23. Correa R, Akiskal H, Gilmer W, Nierenberg AA, Trivedi M, Zisook S. Is unrecognized bipolar disorder a frequent contributor to apparent treatment resistant depression? J Affect Disord. 2010;127(1–3):10–8.

    Article  CAS  PubMed  Google Scholar 

  24. Pacchiarotti I, Bond DJ, Baldessarini RJ, Nolen WA, Grunze H, Licht RW, et al. The International Society for Bipolar Disorders (ISBD) task force report on antidepressant use in bipolar disorders. Am J Psychiatry. 2013;170(11):1249–62.

    Article  PubMed Central  PubMed  Google Scholar 

  25. Lam DH, Hayward P, Watkins ER, Wright K, Sham P. Relapse prevention in patients with bipolar disorder: cognitive therapy outcome after 2 years. Am J Psychiatry. 2005;162(2):324–9.

    Article  PubMed  Google Scholar 

  26. Parikh SV, Zaretsky A, Beaulieu S, Yatham LN, Young LT, Patelis-Siotis I, et al. A randomized controlled trial of psychoeducation or cognitive-behavioral therapy in bipolar disorder: a Canadian Network for Mood and Anxiety treatments (CANMAT) study [CME]. J Clin Psychiatry. 2012;73(6):803–10.

    Article  PubMed  Google Scholar 

  27. Scott J, Paykel E, Morriss R, Bentall R, Kinderman P, Johnson T, et al. Cognitive-behavioural therapy for severe and recurrent bipolar disorders: randomised controlled trial. Br J Psychiatry. 2006;188:313–20.

    Article  PubMed  Google Scholar 

  28. Geddes JR, Miklowitz DJ. Treatment of bipolar disorder. Lancet. 2013;381(9878):1672–82.

    Article  CAS  PubMed  Google Scholar 

  29. Hovens JG, Giltay EJ, Spinhoven P, van Hemert AM, Penninx BW. Impact of childhood life events and childhood trauma on the onset and recurrence of depressive and anxiety disorders. J Clin Psychiatry. 2015;76:931–8.

    Article  PubMed  Google Scholar 

  30. Hovens JG, Giltay EJ, Wiersma JE, Spinhoven P, Penninx BW, Zitman FG. Impact of childhood life events and trauma on the course of depressive and anxiety disorders. Acta Psychiatr Scand. 2012;126(3):198–207.

    Article  CAS  PubMed  Google Scholar 

  31. Spinhoven P, Elzinga BM, Hovens JG, Roelofs K, Zitman FG, van Oppen P, et al. The specificity of childhood adversities and negative life events across the life span to anxiety and depressive disorders. J Affect Disord. 2010;126(1–2):103–12.

    Article  PubMed  Google Scholar 

  32. Fowke A, Ross S, Ashcroft K. Childhood maltreatment and internalized shame in adults with a diagnosis of bipolar disorder. Clin Psychol Psychother. 2012;19(5):450–7.

    Article  PubMed  Google Scholar 

  33. Battle CL, Shea MT, Johnson DM, Yen S, Zlotnick C, Zanarini MC, et al. Childhood maltreatment associated with adult personality disorders: findings from the Collaborative Longitudinal Personality Disorders Study. J Pers Disord. 2004;18(2):193–211.

    Article  PubMed  Google Scholar 

  34. Scott KM, Smith DR, Ellis PM. Prospectively ascertained child maltreatment and its association with DSM-IV mental disorders in young adults. Arch Gen Psychiatry. 2010;67(7):712–9.

    Article  PubMed  Google Scholar 

  35. Nanni V, Uher R, Danese A. Childhood maltreatment predicts unfavorable course of illness and treatment outcome in depression: a meta-analysis. Am J Psychiatry. 2012;169(2):141–51.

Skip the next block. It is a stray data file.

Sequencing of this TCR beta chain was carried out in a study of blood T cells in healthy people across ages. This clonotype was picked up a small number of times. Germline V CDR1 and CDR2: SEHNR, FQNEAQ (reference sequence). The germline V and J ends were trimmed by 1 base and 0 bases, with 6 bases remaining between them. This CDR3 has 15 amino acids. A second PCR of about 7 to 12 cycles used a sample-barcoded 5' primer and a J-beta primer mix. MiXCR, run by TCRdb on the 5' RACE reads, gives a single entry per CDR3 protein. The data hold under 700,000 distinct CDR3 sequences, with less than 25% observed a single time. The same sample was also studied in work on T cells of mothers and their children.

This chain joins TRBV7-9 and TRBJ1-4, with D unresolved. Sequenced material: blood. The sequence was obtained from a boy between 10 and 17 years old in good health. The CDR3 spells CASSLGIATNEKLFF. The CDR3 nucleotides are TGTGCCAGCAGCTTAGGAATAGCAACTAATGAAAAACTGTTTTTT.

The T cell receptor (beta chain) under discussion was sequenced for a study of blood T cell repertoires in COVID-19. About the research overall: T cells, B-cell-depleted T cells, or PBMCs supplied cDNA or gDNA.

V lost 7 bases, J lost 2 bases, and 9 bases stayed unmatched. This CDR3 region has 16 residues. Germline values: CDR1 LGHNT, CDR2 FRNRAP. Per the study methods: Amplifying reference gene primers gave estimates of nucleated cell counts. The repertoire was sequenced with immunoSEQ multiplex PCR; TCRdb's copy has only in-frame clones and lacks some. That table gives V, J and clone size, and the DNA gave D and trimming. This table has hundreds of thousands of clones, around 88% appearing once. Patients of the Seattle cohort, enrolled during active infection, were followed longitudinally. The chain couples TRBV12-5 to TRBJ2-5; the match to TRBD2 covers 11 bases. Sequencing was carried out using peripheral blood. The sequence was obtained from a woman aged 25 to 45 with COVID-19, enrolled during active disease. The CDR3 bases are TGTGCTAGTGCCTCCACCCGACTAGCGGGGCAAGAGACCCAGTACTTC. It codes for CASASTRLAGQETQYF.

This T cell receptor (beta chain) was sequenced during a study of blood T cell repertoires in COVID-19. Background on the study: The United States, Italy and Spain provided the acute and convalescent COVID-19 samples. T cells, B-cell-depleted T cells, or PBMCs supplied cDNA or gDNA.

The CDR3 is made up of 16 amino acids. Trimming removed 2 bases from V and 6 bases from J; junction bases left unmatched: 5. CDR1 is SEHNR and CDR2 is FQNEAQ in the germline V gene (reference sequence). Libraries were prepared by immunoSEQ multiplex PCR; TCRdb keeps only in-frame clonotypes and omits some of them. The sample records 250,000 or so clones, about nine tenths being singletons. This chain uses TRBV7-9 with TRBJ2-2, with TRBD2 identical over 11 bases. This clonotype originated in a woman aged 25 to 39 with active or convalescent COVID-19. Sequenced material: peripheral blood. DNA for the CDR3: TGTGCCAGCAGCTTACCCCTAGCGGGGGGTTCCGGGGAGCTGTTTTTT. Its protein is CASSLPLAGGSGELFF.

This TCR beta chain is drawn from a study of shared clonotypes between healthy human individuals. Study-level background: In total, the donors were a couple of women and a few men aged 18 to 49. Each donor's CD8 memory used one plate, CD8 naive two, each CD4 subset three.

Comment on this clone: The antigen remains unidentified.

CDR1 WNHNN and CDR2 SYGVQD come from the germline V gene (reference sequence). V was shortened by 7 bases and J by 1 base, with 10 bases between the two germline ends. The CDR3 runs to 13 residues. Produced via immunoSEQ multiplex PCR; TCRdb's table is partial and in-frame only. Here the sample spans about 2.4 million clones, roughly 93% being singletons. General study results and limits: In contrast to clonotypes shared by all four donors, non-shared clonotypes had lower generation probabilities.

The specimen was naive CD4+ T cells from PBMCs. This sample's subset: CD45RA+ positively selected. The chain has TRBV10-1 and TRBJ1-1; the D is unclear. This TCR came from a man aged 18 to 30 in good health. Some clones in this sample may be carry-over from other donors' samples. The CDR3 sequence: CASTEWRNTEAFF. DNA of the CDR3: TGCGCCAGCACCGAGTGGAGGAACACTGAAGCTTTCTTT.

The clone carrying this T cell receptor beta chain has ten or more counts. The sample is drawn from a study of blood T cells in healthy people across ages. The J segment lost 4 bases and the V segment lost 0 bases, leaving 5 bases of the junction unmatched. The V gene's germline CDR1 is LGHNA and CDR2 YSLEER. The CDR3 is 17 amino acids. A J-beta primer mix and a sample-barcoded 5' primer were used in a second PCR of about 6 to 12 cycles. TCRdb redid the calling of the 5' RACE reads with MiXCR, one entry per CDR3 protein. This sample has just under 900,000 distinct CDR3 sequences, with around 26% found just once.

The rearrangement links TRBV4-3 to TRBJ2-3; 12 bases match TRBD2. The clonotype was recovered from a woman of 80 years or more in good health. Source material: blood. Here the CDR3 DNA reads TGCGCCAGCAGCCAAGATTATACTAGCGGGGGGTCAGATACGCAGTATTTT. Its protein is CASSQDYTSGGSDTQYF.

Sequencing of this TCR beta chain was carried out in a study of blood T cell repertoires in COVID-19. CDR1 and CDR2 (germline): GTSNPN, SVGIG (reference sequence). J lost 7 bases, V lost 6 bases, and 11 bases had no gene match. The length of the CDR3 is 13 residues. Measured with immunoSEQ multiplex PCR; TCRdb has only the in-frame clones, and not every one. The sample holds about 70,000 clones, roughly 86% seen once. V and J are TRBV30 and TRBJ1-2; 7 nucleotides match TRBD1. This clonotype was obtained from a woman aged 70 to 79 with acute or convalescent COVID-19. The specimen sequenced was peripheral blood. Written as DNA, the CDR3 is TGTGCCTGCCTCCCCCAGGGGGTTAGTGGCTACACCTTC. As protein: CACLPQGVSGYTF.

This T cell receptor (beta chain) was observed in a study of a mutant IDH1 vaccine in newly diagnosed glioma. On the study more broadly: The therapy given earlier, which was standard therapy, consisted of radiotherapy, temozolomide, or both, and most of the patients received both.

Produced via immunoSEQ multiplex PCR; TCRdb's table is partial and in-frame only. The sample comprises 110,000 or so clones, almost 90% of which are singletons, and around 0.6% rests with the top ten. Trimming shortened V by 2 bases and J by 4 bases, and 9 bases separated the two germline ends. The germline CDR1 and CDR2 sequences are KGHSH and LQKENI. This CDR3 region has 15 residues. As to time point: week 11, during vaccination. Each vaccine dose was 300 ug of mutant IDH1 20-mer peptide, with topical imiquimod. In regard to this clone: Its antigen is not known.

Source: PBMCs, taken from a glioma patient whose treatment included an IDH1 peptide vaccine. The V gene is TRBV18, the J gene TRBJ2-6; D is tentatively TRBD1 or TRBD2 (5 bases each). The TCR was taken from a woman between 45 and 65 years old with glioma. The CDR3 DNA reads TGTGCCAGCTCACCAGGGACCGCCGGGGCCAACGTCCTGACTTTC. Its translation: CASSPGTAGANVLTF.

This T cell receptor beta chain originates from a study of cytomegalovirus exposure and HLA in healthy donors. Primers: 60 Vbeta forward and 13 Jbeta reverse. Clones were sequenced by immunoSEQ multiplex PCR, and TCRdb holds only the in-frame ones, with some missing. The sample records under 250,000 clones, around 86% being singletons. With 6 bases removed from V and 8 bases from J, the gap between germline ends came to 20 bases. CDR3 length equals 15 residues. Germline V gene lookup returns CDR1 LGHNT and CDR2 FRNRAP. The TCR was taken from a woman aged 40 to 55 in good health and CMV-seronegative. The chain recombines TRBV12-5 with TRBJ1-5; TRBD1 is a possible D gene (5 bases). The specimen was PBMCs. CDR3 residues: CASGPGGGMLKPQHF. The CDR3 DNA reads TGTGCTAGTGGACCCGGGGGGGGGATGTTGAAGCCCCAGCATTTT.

Article  PubMed  Google Scholar 

  36. Dimaggio G, Livesley J. Introduction to the special feature on the integrated treatment of personality disorder. J Pers Disord. 2012;26(1):1–6.

    Article  PubMed  Google Scholar 

  37. Dimaggio G, Salvatore G, Fiore D, Carcione A, Nicolo G, Semerari A. General principles for treating personality disorder with a prominent inhibitedness trait: towards an operationalizing integrated technique. J Pers Disord. 2012;26(1):63–83.

    Article  PubMed  Google Scholar 

  38. Newman MG, Castonguay LG, Borkovec TD, Fisher AJ, Nordberg SS. An Open Trial of Integrative Therapy for Generalized Anxiety Disorder. Psychotherapy (Chic). 2008;45(2):135–47.

    Article  Google Scholar 

  39. Knudsen AK, Hotopf M, Skogen JC, Overland S, Mykletun A. The health status of nonparticipants in a population-based health study: the Hordaland Health Study. Am J Epidemiol. 2010;172(11):1306–14.

    Article  PubMed  Google Scholar 

Download references


AJC, AHY, CMP, GB, MA, MH, NH, PM and SK receive support from the National Institute for Health Research (NIHR) Mental Health Biomedical Research Centre and/or Dementia Biomedical Research Unit at South London and Maudsley NHS Foundation Trust and King’s College London. This paper represents independent research supported by the National Institute for Health Research (NIHR)/Wellcome Trust King’s Clinical Research Facility and the NIHR Biomedical Research Centre and Dementia Unit at South London and Maudsley NHS Foundation Trust and King’s College London. The views expressed are those of the authors and not necessarily those of the NHS, the NIHR or the Department of Health.

Author information

Authors and Affiliations


Corresponding author

Correspondence to Nilay Hepgul.

Additional information

Competing interests

The authors declare that they have no competing interests.

Authors’ contributions

NH was the project manager responsible for the conduct of the study, conducted the data analysis and was responsible for the initial draft and subsequent versions of this manuscript. SK and MA conducted data collection, commented on the initial draft and approved the final version of the manuscript. NG (Grant) contributed to the conception, design and set-up of the project, commented on the initial draft and approved the final version of the manuscript. GB, NG, MH, PM, CMP, AT, JW, AHY and AJC all contributed to the conception and design of the project, commented on the initial draft and approved the final version of the manuscript.

Rights and permissions

Open Access This article is distributed under the terms of the Creative Commons Attribution 4.0 International License (, which permits unrestricted use, distribution, and reproduction in any medium, provided you give appropriate credit to the original author(s) and the source, provide a link to the Creative Commons license, and indicate if changes were made. The Creative Commons Public Domain Dedication waiver ( applies to the data made available in this article, unless otherwise stated.

Reprints and permissions

About this article

Check for updates. Verify currency and authenticity via CrossMark

Cite this article

Hepgul, N., King, S., Amarasinghe, M. et al. Clinical characteristics of patients assessed within an Improving Access to Psychological Therapies (IAPT) service: results from a naturalistic cohort study (Predicting Outcome Following Psychological Therapy; PROMPT). BMC Psychiatry 16, 52 (2016).

Download citation

  • Received:

  • Accepted:

  • Published:

  • DOI: